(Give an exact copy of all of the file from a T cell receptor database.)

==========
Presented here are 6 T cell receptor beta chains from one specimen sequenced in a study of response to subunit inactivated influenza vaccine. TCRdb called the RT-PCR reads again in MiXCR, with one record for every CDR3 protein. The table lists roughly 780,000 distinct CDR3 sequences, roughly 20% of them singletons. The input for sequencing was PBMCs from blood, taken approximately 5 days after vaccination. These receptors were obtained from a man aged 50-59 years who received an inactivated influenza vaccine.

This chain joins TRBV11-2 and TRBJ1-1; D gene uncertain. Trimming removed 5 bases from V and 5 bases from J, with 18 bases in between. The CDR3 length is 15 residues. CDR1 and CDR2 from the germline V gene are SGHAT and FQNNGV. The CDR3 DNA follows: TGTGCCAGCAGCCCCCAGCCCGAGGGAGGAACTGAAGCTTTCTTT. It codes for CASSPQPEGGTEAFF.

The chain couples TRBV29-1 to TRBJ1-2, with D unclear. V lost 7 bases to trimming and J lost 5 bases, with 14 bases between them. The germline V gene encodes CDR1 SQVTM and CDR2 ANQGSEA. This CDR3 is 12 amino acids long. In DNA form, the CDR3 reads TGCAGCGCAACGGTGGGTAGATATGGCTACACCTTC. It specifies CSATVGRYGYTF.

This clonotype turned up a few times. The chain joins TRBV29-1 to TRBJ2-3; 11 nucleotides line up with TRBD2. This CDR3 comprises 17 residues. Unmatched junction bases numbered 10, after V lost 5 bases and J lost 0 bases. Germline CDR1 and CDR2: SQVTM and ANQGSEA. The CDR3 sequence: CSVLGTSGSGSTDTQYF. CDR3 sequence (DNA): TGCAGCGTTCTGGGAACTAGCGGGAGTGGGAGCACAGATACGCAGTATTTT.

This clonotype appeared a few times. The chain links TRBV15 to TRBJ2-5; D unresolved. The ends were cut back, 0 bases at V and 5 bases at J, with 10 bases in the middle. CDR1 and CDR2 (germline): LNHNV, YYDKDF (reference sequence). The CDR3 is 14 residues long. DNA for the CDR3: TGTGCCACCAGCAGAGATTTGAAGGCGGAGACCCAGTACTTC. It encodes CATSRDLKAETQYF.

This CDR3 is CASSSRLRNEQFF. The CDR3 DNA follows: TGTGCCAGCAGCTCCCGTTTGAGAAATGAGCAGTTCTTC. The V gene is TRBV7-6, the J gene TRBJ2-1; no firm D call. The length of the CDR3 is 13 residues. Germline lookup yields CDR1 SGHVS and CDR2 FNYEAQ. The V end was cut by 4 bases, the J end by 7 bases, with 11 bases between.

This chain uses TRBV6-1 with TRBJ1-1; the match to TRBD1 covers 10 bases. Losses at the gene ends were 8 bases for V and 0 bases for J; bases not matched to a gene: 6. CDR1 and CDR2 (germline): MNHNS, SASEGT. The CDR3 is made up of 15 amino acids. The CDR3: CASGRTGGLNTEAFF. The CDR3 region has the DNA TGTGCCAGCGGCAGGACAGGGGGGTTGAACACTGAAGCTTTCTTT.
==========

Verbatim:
Presented here are 6 T cell receptor beta chains from one specimen sequenced in a study of response to subunit inactivated influenza vaccine. TCRdb called the RT-PCR reads again in MiXCR, with one record for every CDR3 protein. The table lists roughly 780,000 distinct CDR3 sequences, roughly 20% of them singletons. The input for sequencing was PBMCs from blood, taken approximately 5 days after vaccination. These receptors were obtained from a man aged 50-59 years who received an inactivated influenza vaccine.

This chain joins TRBV11-2 and TRBJ1-1; D gene uncertain. Trimming removed 5 bases from V and 5 bases from J, with 18 bases in between. The CDR3 length is 15 residues. CDR1 and CDR2 from the germline V gene are SGHAT and FQNNGV. The CDR3 DNA follows: TGTGCCAGCAGCCCCCAGCCCGAGGGAGGAACTGAAGCTTTCTTT. It codes for CASSPQPEGGTEAFF.

The chain couples TRBV29-1 to TRBJ1-2, with D unclear. V lost 7 bases to trimming and J lost 5 bases, with 14 bases between them. The germline V gene encodes CDR1 SQVTM and CDR2 ANQGSEA. This CDR3 is 12 amino acids long. In DNA form, the CDR3 reads TGCAGCGCAACGGTGGGTAGATATGGCTACACCTTC. It specifies CSATVGRYGYTF.

This clonotype turned up a few times. The chain joins TRBV29-1 to TRBJ2-3; 11 nucleotides line up with TRBD2. This CDR3 comprises 17 residues. Unmatched junction bases numbered 10, after V lost 5 bases and J lost 0 bases. Germline CDR1 and CDR2: SQVTM and ANQGSEA. The CDR3 sequence: CSVLGTSGSGSTDTQYF. CDR3 sequence (DNA): TGCAGCGTTCTGGGAACTAGCGGGAGTGGGAGCACAGATACGCAGTATTTT.

This clonotype appeared a few times. The chain links TRBV15 to TRBJ2-5; D unresolved. The ends were cut back, 0 bases at V and 5 bases at J, with 10 bases in the middle. CDR1 and CDR2 (germline): LNHNV, YYDKDF (reference sequence). The CDR3 is 14 residues long. DNA for the CDR3: TGTGCCACCAGCAGAGATTTGAAGGCGGAGACCCAGTACTTC. It encodes CATSRDLKAETQYF.

This CDR3 is CASSSRLRNEQFF. The CDR3 DNA follows: TGTGCCAGCAGCTCCCGTTTGAGAAATGAGCAGTTCTTC. The V gene is TRBV7-6, the J gene TRBJ2-1; no firm D call. The length of the CDR3 is 13 residues. Germline lookup yields CDR1 SGHVS and CDR2 FNYEAQ. The V end was cut by 4 bases, the J end by 7 bases, with 11 bases between.

This chain uses TRBV6-1 with TRBJ1-1; the match to TRBD1 covers 10 bases. Losses at the gene ends were 8 bases for V and 0 bases for J; bases not matched to a gene: 6. CDR1 and CDR2 (germline): MNHNS, SASEGT. The CDR3 is made up of 15 amino acids. The CDR3: CASGRTGGLNTEAFF. The CDR3 region has the DNA TGTGCCAGCGGCAGGACAGGGGGGTTGAACACTGAAGCTTTCTTT.